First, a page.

Doug Leighton, managing partner at Dutchess, said it “took a very long time to get comfortable, given the federal government’s stance” on the Schedule 1 drug – a drug that has no medicinal benefits and can’t be legally bought and sold. It makes investors wary of potential federal prosecution. But the potential profits outweighed the risk.

“We did our homework,” Leighton said. “But it’s weed. We’re not going to lose. How are we going to lose?”

Headaches abound for marijuana entrepreneurs

Though promises of profit have lured entrepreneurs to marijuana, making money has proven anything but easy for many. Steep initial investments sting. Heavy taxes cut into bottom lines. The know-how to navigate complex regulations can separate those who make it from those who don’t. For every successful business, many more fail, experts said.

“We’ve got a room full of banker’s boxes with files from businesses who didn’t succeed,” said Woods, the Denver insurance broker.

To even apply for a license, many municipalities require dispensary hopefuls to lease a suitable location beforehand, so owners pay rent for months without knowing for sure if they’ll ever be able to open.

Banking solutions are few and far between, and the Department of Justice has issued strict guidelines for any bank that touches marijuana proceeds. Because the federal government categorizes marijuana as an illegal, Schedule 1 drug, financial institutions are reluctant to deal with it, fearing federal repercussions.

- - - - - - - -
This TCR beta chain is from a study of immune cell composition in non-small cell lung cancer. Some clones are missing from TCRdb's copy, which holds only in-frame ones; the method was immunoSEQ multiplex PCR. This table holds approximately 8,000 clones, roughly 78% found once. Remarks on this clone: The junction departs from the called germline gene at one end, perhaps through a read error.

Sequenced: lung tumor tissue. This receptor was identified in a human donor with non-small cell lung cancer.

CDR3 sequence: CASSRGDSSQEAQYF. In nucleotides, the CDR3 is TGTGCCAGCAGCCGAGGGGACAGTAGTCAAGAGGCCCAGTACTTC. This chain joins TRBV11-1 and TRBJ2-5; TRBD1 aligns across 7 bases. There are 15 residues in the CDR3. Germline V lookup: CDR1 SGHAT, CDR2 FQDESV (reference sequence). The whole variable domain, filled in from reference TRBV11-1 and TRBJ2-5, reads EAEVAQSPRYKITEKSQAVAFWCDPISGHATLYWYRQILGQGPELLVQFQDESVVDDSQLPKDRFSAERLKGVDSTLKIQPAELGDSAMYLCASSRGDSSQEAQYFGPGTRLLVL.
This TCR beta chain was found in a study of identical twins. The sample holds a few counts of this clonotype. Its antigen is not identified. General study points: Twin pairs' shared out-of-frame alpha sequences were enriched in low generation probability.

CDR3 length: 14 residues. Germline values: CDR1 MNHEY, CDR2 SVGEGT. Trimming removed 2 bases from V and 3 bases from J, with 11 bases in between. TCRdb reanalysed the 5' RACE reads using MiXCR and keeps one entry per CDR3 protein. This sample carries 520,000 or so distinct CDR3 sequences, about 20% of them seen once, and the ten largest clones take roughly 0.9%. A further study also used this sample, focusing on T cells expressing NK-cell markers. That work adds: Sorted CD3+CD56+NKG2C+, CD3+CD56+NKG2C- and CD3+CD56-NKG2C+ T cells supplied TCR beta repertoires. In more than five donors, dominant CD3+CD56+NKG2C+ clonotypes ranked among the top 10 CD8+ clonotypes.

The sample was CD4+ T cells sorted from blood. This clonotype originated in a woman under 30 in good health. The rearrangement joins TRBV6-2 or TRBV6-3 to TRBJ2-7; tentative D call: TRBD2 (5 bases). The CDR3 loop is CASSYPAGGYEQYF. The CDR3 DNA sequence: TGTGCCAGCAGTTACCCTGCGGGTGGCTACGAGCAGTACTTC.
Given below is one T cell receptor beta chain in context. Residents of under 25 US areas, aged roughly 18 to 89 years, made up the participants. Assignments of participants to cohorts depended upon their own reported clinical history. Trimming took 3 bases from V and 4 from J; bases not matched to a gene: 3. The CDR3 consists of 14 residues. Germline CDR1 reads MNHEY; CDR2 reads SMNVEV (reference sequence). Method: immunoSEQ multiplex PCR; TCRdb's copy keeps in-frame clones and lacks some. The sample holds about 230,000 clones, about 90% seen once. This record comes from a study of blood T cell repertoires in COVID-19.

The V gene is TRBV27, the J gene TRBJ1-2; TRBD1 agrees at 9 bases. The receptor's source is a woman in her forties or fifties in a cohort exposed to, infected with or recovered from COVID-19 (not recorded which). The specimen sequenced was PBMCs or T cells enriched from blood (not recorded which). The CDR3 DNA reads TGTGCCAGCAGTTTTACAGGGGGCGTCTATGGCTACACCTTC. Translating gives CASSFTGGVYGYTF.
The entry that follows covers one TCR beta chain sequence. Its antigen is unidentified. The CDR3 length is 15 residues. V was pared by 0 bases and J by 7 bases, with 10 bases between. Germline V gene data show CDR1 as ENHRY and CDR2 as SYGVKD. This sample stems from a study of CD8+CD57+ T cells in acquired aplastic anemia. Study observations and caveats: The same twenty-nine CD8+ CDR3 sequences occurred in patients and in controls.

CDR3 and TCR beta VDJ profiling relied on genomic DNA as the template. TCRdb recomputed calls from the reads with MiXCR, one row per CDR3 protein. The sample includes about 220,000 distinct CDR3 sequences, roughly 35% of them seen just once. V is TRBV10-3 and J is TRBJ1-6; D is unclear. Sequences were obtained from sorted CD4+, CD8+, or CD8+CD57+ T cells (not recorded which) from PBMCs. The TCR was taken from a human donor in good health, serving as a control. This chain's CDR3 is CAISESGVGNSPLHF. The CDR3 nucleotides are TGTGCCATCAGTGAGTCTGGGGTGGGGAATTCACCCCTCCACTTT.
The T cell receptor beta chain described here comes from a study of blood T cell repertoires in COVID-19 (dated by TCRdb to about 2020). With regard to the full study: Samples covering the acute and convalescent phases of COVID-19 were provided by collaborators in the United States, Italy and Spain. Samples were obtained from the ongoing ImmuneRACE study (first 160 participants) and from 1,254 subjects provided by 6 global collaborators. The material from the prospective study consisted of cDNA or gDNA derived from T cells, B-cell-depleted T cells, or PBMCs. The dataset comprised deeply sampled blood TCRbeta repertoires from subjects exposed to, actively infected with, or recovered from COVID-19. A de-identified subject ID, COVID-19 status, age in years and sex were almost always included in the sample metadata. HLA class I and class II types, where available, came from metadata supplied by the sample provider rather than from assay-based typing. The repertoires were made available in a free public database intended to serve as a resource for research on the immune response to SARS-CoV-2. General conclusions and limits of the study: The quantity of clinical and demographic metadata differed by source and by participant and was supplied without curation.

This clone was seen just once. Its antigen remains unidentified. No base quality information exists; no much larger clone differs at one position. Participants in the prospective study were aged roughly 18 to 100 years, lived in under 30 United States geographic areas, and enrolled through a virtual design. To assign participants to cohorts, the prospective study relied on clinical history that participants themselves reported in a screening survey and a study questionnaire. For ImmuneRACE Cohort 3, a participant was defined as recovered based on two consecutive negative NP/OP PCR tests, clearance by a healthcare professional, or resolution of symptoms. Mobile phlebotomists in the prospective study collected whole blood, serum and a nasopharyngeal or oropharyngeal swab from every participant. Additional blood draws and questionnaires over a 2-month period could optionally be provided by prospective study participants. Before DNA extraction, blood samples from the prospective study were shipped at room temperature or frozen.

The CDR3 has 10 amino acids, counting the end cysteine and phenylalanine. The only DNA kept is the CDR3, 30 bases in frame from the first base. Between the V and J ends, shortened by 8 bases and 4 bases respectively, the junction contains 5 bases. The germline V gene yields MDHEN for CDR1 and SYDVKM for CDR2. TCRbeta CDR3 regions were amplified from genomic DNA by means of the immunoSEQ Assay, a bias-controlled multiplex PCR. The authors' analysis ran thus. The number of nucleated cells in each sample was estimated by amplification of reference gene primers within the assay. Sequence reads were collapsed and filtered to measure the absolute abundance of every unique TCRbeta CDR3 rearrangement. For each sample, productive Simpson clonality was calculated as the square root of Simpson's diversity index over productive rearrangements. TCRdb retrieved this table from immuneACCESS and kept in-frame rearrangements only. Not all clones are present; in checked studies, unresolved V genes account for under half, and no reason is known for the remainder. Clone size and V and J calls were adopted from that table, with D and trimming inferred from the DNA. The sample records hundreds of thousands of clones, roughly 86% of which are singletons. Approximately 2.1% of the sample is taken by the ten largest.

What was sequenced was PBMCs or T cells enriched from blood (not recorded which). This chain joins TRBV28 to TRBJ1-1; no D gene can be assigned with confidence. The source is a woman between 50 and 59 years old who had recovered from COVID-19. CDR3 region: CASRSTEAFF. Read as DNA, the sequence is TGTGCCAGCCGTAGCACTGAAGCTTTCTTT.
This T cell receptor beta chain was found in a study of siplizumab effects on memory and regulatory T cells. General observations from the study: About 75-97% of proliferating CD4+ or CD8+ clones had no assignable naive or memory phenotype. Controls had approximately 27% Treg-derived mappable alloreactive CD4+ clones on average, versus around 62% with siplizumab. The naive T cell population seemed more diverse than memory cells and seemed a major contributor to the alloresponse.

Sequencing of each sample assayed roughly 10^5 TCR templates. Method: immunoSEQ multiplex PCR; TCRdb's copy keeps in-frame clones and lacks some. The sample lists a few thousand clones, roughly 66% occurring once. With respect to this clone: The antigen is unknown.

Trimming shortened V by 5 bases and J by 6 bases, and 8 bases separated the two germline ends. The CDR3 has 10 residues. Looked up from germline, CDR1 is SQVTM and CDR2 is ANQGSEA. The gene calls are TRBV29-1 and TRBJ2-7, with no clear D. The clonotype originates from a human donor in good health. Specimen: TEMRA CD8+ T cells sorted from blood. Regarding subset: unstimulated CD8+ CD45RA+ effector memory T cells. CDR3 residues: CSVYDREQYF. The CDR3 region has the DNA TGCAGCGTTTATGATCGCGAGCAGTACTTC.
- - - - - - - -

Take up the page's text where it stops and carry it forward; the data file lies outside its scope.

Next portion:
Pot Risk Vs. Profit: Bankers Cautious of Marijuana Operations

Many in the industry must stuff stacks of currency in safes and pay state and federal taxes in cash.

Taxes, too, are tough. On tax returns, marijuana companies can’t write off business expenses tied to the drug. Other lines of work rely on such tax breaks to make a profit.

Finding a suitable location has proven another challenge for marijuana businesses.

Fledgling Marijuana Industry Pressing Through Labor Pains

Strict zoning laws on the local level have generated a lucrative real estate market for compliant locations. In pot hotspots such as Denver, real estate prices have risen to reflect the growing demand.

A former commercial real estate broker, Matt Chapdelaine, co-founder of Chicago-based HerbFront, the United States’ first online cannabis real estate listing service, estimates the fair market price for marijuana-zoned properties at 150 percent of their typical market value. Only 1 to 2 percent of all properties in most areas work for marijuana, he said.

The marijuana businesses that go on to do well and look to expand are often hampered by a shortage of sources for funding.

Some companies have turned to public offerings to build up capital, but reputable ones are few and far between, according to industry analysts and market research. Many are full of over-valuations and empty promises of impossible returns, said Michael Swartz, an analyst with Viridian Capital, a marijuana-focused investment firm.

“It’s important in this industry to do your homework,” he said. “There’s an opportunity, but there are a lot of challenges and risks involved.”

Bigger players could uproot smaller businesses

The marijuana economy of today – full of mom-and-pop shops and small-scale investors – could look a lot different a few years from now.

Industry experts liken pot today to alcohol in its early post-Prohibition years, full of early adopters trying to corner their own slice of the market before the bigger players move in.

There are interests within more than a dozen states pushing legalization initiatives in the 2016 election. Though the majority haven’t yet gathered enough signatures to make it on the ballot – it’s still early – the industry expects more states to follow the lead of Alaska, Colorado, Oregon and Washington in legalizing marijuana.

Click Here to See All of News 21’s ‘America’s Weed Rush’ Project

As the market continues to grow – ArcView projects a $10.8 billion legal sales market by 2019 – interest from bigger players may pick up.